Archaeologist digs up answers to laundry mystery at Old Fort Meade

The late evening news on KEVN Black Hills Fox Sunday
Published: Sep. 5, 2022 at 8:00 PM MDT
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RAPID CITY, S.D. (KEVN) - An archaeological excavation began Saturday to explore an area once used by the laundresses at Old Fort Meade.

The area was referred to as “Soap Suds Row,” which was the general term used at frontier forts where hired laundresses cleaned the soldiers’ uniforms.

One of the reasons for the exploratory project is to start telling the story of those laundresses who helped the men stationed at Fort Meade.

“When you’re talking about a military post, there’s lots of swashbuckling history about the military men, but the support system which was really essential for the mission, you can hardly find anything about it,” said Linea Sundstrom, an archaeologist on the project. “Of course, you can imagine a cavalry post and the type of laundry that they were generating,”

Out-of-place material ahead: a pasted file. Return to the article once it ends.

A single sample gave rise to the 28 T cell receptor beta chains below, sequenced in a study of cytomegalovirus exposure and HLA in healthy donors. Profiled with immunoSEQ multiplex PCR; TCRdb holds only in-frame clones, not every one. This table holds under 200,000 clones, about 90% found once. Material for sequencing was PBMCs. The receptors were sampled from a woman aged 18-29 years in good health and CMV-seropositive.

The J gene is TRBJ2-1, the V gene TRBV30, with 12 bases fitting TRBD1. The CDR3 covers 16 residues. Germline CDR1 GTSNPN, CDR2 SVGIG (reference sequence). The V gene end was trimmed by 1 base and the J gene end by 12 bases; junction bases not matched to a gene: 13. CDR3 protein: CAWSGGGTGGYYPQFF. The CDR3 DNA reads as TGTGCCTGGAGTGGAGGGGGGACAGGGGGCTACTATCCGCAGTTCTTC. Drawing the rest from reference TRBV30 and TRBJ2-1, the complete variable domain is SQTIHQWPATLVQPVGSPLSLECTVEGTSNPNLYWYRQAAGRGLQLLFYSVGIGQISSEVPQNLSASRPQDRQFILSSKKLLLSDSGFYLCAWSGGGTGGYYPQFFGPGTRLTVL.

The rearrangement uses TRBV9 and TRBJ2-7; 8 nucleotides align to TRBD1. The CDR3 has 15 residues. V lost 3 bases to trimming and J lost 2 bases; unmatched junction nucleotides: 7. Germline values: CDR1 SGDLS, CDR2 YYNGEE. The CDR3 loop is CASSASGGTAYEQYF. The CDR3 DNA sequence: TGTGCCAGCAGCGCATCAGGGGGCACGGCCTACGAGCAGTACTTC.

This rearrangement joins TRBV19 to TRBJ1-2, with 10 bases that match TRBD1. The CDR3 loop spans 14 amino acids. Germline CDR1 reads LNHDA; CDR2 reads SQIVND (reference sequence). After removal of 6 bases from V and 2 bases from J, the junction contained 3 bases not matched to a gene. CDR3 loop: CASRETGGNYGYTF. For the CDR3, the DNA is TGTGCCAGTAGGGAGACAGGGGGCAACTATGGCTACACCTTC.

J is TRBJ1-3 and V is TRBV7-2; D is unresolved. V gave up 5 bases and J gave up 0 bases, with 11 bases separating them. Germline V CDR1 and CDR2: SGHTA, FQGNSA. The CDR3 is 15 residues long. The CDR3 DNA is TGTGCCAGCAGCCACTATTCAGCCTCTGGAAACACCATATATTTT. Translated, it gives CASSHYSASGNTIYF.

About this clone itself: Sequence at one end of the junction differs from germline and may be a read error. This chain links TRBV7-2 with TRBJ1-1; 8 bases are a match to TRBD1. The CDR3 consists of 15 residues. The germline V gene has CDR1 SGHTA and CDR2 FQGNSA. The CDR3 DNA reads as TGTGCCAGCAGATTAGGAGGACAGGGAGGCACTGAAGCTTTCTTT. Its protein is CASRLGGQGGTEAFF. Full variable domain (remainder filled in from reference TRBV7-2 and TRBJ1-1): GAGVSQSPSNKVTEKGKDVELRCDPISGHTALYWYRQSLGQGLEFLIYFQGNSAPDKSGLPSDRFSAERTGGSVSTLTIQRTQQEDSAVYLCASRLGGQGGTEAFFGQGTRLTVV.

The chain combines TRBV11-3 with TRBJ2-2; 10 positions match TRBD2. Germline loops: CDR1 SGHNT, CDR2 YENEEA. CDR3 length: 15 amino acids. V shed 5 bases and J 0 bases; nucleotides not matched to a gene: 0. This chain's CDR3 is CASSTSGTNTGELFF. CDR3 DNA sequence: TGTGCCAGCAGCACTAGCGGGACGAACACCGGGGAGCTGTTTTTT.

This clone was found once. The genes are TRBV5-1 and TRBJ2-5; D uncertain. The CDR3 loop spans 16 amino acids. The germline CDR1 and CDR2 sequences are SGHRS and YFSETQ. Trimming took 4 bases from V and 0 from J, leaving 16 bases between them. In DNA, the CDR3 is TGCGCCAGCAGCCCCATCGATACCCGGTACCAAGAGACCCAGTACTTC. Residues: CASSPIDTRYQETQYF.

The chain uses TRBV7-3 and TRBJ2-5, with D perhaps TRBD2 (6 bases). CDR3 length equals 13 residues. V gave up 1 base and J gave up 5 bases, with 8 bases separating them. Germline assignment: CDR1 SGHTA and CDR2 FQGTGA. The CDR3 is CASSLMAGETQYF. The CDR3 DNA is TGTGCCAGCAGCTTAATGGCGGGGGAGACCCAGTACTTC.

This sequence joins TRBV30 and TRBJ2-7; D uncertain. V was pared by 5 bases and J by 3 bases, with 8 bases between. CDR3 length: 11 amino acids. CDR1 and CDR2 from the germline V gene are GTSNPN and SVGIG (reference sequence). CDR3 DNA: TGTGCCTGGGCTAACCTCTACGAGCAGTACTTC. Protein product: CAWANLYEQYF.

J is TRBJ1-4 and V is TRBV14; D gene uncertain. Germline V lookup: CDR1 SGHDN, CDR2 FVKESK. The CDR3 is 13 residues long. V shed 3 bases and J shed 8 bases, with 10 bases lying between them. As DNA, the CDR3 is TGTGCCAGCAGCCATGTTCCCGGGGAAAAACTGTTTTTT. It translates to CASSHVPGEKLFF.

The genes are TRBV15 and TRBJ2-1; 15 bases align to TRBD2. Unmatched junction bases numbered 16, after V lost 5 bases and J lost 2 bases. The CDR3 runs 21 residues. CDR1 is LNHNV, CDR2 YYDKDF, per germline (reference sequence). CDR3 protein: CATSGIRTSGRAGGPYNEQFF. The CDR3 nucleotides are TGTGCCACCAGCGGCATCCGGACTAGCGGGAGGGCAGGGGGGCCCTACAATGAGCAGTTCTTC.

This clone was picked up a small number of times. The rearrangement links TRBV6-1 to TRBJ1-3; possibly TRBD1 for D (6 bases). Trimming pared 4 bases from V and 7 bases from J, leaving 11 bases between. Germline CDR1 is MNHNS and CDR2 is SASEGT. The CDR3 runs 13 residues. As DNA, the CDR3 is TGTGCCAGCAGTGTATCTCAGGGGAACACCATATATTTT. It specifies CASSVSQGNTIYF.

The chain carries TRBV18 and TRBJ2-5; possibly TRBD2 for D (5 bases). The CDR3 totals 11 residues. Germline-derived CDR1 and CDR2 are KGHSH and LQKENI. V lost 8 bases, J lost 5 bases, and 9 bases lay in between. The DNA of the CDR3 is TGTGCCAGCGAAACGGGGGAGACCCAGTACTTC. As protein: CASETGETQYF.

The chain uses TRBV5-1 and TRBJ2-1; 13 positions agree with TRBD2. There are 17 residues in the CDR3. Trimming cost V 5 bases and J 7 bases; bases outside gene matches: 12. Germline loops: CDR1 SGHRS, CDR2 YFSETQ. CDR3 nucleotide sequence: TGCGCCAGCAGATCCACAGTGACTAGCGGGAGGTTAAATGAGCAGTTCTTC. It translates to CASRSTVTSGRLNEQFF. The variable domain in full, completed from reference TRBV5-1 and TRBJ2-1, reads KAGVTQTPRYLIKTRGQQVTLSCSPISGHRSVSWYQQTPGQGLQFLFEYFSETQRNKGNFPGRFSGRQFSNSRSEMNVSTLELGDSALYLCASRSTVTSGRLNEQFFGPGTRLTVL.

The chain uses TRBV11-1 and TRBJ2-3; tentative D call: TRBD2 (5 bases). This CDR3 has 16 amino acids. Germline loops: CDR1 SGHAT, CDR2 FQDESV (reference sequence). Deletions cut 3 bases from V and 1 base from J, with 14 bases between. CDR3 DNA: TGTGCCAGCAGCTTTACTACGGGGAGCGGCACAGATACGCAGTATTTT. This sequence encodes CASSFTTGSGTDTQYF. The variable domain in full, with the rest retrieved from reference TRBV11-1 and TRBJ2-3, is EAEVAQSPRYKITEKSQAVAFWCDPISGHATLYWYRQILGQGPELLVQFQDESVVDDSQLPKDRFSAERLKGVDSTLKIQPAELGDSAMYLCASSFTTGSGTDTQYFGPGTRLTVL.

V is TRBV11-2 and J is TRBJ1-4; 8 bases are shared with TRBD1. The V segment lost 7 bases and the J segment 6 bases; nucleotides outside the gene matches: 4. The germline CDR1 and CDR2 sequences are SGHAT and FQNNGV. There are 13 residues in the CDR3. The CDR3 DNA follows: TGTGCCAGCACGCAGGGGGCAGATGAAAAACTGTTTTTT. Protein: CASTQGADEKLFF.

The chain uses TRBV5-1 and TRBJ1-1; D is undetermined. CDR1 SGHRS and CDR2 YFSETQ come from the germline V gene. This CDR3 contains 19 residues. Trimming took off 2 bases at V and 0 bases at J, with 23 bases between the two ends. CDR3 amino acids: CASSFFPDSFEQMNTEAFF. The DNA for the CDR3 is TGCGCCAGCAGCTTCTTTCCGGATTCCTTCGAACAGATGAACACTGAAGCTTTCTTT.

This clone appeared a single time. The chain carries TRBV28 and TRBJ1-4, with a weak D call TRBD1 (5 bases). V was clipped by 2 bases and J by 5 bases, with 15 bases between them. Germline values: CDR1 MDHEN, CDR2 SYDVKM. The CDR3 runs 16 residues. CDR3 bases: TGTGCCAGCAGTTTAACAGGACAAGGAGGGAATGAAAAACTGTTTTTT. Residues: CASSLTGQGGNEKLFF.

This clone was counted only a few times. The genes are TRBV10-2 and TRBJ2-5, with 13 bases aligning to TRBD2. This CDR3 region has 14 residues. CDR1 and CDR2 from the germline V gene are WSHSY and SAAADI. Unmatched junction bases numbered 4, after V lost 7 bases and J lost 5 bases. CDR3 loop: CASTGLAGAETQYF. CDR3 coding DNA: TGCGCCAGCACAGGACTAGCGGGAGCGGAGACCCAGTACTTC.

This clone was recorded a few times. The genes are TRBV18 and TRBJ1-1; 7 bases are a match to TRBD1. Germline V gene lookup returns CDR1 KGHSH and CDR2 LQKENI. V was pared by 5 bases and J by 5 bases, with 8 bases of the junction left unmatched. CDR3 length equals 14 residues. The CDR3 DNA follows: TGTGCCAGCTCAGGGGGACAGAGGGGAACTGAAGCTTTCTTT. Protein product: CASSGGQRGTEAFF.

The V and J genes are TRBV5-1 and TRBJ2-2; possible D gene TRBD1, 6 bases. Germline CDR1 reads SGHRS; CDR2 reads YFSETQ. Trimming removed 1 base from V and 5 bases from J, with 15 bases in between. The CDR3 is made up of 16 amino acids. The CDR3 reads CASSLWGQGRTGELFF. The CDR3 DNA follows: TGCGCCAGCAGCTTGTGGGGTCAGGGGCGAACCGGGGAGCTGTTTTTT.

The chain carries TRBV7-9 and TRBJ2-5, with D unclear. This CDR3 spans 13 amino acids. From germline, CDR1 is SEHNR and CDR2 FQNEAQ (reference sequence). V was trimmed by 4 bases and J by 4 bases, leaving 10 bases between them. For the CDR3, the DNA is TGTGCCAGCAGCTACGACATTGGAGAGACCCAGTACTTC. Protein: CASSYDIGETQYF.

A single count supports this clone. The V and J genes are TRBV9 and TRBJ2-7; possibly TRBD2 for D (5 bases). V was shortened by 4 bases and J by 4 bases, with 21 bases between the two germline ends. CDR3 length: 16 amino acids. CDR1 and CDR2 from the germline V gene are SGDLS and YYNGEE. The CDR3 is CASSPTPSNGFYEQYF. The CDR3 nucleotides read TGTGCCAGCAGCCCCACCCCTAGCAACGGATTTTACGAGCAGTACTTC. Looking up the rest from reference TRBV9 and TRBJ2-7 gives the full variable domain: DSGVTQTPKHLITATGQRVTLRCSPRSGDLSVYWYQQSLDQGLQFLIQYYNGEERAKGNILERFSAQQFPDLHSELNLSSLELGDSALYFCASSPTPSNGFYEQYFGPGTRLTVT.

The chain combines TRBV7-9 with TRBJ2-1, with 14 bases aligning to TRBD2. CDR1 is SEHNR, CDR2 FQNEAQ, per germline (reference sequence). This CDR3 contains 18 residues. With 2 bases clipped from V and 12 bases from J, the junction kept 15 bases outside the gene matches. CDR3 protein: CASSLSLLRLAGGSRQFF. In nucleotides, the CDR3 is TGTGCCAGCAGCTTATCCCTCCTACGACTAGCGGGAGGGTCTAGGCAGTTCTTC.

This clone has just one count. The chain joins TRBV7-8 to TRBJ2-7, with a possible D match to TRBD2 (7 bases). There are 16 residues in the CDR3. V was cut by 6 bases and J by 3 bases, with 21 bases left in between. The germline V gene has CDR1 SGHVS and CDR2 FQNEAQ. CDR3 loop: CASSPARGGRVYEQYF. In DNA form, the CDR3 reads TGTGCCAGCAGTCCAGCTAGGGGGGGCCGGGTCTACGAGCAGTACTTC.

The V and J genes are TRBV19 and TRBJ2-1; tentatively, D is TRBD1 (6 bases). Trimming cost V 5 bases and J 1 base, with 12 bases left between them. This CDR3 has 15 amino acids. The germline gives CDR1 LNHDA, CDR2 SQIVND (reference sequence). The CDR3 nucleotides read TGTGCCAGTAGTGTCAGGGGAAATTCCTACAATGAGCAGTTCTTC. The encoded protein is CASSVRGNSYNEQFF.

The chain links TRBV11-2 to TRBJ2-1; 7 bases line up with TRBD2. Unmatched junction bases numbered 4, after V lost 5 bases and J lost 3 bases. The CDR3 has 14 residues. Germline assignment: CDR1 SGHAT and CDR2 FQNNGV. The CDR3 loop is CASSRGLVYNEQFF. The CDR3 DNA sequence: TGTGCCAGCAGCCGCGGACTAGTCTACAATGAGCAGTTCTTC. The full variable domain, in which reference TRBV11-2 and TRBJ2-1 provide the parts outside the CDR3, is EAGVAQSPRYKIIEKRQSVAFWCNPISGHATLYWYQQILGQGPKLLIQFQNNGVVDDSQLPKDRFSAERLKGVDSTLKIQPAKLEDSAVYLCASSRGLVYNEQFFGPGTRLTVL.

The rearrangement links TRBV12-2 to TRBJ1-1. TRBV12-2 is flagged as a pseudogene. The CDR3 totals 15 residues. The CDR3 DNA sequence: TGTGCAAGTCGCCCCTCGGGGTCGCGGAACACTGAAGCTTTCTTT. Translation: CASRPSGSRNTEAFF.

Sundstrom’s research showed there was a row of 13 houses along Bear Butte Creek where the laundresses lived and worked. Many of the women working for the military post were the wives of enlisted and, according to Sundstrom, most of the time the women actually got paid more than the men.

According to the National Park Service, up until 1878 the U.S. Army allowed women to accompany troops as laundresses. After the ban, the change had a huge impact on military families of the time.

But Sundstrom believes the laundresses at Fort Meade might have continued even after the 1878 ban.

“They kept it longer than most western military posts. The debate on why they did away with was because some felt it gave women too much economic power,” said Sundstrom.

Whether the Soap Suds Row remained longer than the ban is a question Sundstrom is hoping to find an answer to with the excavation project.

As for the artifacts, they will be processed at the group’s headquarters at Lamphere Ranch Campground. After they are cleaned and cataloged, the items will go to the state archeologist’s office in Rapid City.